Don’t hold off for better mortgage rates in the near future warns Continuum

view original post

Many homeowners and homebuyers are holding off on committing to a new fixed interest mortgage rate, hoping for rates to decrease in the near future, but major drops in rates are not likely to materialise according to national financial advice firm Continuum. 

The latest data from the Financial Conduct Authority earlier this month showed the value of new mortgage commitments (lending agreed to be advanced in the coming quarter) had decreased by 6.6% from the previous quarter to £46bn. This figure is 21.2% lower than a year earlier, suggesting that many consumers could be holding off securing a mortgage due to uncertainty surrounding the future of rates.[1]

New clients turning to Continuum for their mortgage needs are often initially interested in shorter-term 2-year fixed rates or tracker rates, but often a 5-year fixed rates may ultimately be the more suitable option for them.

Anthony Harris, independent financial adviser at Continuum, said: “Having been advising on Mortgages since 1996, the prospect of getting a 5-year fixed rate of 5% or less was always the dream. Since the 2008 Financial Crisis, this actually was less of a dream and far more the norm, though there has always been plenty of argument to say the rates were/have been too low for too long.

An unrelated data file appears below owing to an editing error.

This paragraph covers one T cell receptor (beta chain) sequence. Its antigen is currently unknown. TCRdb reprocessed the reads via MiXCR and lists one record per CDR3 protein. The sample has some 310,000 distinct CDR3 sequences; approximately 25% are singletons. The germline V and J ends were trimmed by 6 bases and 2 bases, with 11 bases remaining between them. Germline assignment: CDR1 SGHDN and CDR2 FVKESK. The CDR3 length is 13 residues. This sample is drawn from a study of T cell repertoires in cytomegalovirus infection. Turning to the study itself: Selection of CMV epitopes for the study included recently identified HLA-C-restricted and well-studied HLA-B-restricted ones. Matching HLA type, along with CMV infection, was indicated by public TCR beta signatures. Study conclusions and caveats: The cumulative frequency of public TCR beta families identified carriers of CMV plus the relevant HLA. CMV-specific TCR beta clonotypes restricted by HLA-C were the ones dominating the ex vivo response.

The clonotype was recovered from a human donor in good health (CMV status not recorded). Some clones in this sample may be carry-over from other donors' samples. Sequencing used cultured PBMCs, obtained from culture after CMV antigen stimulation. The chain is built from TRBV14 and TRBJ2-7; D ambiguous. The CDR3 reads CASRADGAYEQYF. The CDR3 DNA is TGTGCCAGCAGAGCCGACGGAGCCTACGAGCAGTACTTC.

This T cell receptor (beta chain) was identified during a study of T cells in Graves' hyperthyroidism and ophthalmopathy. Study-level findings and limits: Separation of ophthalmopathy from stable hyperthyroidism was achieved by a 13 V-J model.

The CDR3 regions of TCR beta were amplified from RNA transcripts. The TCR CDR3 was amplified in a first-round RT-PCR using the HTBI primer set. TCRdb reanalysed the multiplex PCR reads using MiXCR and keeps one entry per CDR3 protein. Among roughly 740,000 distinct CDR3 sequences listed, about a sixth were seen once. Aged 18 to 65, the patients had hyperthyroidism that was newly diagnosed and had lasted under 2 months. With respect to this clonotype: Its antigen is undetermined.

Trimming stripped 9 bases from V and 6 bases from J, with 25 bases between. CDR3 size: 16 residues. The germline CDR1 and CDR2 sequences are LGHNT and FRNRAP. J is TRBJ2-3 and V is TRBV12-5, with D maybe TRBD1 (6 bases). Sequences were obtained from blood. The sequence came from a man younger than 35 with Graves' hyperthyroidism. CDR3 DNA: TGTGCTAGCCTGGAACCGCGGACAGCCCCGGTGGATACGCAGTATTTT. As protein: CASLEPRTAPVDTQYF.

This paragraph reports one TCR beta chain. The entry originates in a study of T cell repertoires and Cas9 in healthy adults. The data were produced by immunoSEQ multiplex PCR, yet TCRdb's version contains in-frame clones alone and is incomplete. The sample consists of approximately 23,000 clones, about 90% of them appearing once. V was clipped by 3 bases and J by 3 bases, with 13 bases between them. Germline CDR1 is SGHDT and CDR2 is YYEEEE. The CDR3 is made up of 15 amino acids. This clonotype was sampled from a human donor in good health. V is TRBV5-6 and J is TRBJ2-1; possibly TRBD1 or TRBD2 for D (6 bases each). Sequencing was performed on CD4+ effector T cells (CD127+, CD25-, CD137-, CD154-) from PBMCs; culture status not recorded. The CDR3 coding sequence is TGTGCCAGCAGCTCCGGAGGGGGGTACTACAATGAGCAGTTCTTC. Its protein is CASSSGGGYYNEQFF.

“Looking forwards, we are now back to ‘normal rates’ and although there is scope for rates to eventually fall a little further, personally I do not see them coming down significantly. I believe there is a far greater economic incentive for Bank of England base rates to only fall as low as 2% in the long term, which would mean mortgage rates might come down to 3 – 3.5% long term. However, I do not see that goal being achieved in the next 12-18 months.

“Some of the current 5-year fixed rates at 4.5%-5% are not unreasonable. Assuming this meets client affordability, I am very happy to recommend, due to the stability that they offer. Especially when one also considers any lenders ‘arrangement fee’ which might need to be added, which in turn makes the 2-year rates look far more expensive in real terms.

“For me, a mortgage is still a long-term commitment and therefore clients should consider all options that might make that long-term commitment more affordable, no matter what happens in the ‘outside’ world.”